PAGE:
Thursday, November 20, 2008

Segregated Alabama Middle School Challenged by ACLU

Earlier this year, the Mobile County School System segregated the entire student body of Hankins Middle School by sex. This is the most drastic form of public school sex segregation to date, as it applies to an entire school, leaves parents with no option at all for coeducation, and according to the ACLU, "goes so far as to punish boys and girls who are caught speaking in the hallways."

The ACLU recently informed (.pdf) the school district of the patent illegality of the single-sex program at Hanksins. While recent revisions to the Title IX regulations allow schools more leeway than ever before to experiment with single-sex education, single-sex programs must be voluntary. By leaving Hankins parents no alternatives but segregated classrooms, the school district violates this requirement. Moreover, the middle school program almost certainly violates the Constitution's Equal Protection Clause, which requires gender-based distinctions to be backed by "exceedingly persuasive justifications" have been defined by the Supreme Court to exclude generalizations about tendencies (such as, in learning style) of the respective sexes. It is also hard to imagine what kind of "exceedingly persuasive justification" accompanies the rule that girls can't talk to boys in the hallways and vice versa.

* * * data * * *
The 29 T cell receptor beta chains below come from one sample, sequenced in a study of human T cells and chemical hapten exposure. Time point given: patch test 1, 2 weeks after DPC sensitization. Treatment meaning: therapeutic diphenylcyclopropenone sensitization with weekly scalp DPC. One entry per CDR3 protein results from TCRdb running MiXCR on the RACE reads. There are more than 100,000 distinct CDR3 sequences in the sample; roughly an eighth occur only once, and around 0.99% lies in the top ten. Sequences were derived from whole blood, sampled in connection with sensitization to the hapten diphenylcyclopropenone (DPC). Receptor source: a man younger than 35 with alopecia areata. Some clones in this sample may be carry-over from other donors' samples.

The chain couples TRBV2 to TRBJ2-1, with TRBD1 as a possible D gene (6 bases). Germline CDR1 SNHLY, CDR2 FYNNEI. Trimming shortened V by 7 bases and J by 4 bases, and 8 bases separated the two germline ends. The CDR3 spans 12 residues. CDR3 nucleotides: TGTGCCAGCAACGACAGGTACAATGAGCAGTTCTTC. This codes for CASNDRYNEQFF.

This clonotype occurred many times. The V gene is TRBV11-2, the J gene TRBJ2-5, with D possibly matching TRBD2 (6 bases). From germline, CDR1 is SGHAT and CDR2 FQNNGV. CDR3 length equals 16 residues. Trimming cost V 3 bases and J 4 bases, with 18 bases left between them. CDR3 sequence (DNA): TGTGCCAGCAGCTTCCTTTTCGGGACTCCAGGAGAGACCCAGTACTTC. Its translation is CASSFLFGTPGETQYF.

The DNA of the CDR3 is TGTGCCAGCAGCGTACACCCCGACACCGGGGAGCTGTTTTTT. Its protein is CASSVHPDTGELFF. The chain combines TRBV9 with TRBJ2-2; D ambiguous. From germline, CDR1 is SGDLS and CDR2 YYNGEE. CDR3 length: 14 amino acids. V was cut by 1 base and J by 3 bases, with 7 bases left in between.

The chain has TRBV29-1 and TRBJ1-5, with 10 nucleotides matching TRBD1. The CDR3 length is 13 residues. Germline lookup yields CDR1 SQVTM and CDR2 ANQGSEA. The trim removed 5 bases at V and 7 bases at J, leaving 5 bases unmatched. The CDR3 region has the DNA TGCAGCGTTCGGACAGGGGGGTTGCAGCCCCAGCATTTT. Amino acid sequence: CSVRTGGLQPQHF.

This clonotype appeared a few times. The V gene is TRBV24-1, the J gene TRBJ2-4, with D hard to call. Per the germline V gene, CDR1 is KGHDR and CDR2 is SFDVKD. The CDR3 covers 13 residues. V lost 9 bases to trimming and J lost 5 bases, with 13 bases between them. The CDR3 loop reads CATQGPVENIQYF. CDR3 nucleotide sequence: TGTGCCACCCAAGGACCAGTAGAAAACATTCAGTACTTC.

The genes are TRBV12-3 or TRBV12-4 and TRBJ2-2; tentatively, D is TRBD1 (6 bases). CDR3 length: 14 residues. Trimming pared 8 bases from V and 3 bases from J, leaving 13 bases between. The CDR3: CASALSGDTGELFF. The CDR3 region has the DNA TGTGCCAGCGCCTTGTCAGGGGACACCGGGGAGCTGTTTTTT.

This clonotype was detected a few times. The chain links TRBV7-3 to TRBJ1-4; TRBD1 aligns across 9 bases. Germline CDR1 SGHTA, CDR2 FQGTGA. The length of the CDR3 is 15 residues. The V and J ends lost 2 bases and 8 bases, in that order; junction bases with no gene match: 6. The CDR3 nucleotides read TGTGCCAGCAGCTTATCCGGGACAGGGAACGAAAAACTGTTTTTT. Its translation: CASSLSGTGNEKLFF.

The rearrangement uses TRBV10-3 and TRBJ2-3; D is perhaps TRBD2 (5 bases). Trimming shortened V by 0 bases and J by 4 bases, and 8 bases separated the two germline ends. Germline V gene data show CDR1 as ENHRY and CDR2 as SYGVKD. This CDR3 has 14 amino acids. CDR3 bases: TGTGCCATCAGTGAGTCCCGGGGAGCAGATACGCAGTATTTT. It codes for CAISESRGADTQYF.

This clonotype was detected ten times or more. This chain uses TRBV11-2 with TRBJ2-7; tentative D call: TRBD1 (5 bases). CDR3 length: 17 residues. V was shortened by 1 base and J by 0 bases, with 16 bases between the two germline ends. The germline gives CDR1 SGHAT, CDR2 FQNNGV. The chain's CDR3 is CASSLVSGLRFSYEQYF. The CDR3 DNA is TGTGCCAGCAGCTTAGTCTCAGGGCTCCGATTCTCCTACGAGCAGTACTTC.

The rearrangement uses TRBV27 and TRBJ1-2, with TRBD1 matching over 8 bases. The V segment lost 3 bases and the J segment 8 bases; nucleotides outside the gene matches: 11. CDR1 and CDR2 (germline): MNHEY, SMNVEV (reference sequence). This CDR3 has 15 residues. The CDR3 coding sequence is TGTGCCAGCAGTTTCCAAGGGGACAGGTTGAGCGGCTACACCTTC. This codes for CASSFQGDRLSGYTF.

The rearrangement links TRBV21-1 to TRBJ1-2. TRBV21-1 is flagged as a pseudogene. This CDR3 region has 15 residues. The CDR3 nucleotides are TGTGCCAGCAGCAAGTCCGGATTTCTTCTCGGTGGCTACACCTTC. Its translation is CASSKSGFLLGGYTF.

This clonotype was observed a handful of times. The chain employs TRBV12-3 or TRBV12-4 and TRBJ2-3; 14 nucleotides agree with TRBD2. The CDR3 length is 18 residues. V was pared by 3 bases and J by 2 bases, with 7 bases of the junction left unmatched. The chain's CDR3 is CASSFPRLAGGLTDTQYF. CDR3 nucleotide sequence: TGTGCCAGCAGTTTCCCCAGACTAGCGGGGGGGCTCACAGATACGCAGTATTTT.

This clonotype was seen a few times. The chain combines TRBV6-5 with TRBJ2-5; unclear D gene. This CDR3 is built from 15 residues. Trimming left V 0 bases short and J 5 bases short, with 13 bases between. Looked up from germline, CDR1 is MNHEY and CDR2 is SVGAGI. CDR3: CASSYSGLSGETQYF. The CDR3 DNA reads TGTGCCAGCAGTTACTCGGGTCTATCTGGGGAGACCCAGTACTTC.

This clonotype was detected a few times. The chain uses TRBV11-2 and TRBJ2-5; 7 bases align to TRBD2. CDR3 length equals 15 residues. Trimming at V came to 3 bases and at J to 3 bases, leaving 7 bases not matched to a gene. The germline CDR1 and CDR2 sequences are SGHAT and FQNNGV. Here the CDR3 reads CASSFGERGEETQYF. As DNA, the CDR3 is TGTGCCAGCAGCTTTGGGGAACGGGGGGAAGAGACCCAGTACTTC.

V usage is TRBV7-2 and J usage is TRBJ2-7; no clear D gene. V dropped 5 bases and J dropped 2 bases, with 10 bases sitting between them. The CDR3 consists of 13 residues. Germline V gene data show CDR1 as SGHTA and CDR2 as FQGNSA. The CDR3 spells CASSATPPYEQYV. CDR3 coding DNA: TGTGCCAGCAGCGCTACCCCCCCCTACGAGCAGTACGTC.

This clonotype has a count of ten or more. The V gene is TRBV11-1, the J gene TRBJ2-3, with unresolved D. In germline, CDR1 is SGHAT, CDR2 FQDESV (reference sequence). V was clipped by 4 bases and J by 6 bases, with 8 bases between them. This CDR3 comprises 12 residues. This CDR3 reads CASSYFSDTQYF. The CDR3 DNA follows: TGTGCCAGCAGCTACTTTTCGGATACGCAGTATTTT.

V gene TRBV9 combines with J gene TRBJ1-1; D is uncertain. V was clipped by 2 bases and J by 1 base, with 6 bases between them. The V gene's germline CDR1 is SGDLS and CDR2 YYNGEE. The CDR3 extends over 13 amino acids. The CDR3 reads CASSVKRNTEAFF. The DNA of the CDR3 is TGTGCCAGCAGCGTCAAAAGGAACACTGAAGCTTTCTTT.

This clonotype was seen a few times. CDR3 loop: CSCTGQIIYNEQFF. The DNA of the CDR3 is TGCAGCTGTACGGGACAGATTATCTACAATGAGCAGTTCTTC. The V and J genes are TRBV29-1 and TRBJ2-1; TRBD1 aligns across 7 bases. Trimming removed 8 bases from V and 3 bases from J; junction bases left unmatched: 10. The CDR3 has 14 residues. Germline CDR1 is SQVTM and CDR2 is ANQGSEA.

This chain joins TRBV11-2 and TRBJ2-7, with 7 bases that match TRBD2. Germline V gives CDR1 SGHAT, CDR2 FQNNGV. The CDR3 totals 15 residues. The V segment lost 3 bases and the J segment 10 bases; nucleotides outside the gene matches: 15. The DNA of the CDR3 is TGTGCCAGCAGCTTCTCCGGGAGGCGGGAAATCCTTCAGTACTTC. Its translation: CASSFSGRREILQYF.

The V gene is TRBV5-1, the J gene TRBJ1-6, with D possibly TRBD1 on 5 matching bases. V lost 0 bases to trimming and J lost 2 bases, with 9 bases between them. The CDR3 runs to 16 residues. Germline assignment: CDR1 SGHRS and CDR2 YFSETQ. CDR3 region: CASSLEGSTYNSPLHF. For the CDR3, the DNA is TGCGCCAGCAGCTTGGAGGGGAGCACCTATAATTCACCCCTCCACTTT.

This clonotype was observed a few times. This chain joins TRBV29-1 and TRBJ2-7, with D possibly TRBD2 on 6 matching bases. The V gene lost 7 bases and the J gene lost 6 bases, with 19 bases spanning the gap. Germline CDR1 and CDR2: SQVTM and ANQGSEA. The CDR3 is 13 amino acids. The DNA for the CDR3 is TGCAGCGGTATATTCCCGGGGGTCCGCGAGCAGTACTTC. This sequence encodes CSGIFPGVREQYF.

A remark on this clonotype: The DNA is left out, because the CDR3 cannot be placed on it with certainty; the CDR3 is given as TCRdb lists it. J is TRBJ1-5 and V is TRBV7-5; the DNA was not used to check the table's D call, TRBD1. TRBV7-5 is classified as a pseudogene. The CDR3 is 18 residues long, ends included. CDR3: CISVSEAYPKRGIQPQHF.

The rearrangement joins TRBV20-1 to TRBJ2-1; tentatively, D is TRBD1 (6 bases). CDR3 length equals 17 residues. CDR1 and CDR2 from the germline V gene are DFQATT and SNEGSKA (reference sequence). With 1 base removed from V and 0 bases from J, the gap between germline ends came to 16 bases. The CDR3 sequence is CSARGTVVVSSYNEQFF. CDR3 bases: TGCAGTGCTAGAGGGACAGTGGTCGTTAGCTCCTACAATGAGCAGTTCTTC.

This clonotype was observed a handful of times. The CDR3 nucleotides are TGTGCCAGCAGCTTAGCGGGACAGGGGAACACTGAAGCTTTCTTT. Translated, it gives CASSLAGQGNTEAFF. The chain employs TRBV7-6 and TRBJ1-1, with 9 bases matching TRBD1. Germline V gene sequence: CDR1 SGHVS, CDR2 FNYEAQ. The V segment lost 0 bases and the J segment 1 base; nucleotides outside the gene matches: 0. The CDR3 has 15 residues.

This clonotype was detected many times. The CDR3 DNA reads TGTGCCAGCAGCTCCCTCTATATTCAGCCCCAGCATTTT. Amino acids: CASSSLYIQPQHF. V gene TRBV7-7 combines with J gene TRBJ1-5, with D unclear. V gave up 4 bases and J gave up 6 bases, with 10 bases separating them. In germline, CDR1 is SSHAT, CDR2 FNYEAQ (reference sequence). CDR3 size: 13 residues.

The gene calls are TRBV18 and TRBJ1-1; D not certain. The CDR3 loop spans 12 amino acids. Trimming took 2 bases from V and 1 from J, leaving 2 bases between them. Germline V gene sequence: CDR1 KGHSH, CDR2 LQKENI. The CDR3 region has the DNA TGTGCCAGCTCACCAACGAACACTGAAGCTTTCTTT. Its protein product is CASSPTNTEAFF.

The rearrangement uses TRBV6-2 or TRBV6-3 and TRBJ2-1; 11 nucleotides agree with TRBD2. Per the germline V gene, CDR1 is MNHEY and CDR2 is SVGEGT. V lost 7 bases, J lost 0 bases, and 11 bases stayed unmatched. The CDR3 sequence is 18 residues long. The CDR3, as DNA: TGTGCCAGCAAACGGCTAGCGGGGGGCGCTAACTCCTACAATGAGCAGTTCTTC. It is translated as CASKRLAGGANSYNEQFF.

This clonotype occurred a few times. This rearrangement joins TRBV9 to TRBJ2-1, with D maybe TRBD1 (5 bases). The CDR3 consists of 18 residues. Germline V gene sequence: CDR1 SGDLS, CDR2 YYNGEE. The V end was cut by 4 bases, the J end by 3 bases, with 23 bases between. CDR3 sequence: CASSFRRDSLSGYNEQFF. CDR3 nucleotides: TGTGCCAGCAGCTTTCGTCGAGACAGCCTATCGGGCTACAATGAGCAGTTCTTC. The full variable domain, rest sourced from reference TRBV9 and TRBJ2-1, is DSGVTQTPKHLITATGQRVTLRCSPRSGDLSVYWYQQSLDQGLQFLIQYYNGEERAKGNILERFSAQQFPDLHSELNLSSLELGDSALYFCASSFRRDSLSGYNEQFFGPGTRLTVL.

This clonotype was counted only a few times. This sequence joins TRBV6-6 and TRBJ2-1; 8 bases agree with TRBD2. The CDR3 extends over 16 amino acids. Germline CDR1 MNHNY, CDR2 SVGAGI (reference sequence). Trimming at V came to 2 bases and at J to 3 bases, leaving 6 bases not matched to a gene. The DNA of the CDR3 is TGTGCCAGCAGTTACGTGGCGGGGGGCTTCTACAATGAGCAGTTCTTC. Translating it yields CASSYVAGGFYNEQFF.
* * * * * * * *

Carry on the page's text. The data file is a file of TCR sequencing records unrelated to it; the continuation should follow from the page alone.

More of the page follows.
If the school district doesn't make changes, the ACLU will file suit. I predict it will win on summary judgment.

One other interesting thing about the ACLU's challenge: in its letter to the school district, the ACLU points out that the district is not only violating the Department of Education's regulations on single-sex education under Title IX, but that it runs afoul of the U.S. Department of Agriculture's nondiscrimination requirements as well. The USDA prohibits any school that receives school lunch program grants from "carry[ing] out any of its education program or activity separately on the basis of sex." See 7 C.F.R. § 15a.34. This means that if the USDA decides to enforce this regulation, it could withhold school lunch program funds from Hanskins Middle School, along with any other of the 100,000+ public and private schools that participate in the National School Lunch Program that elect to operate sex-segregated education programs.

Via Feminist Daily New Wire.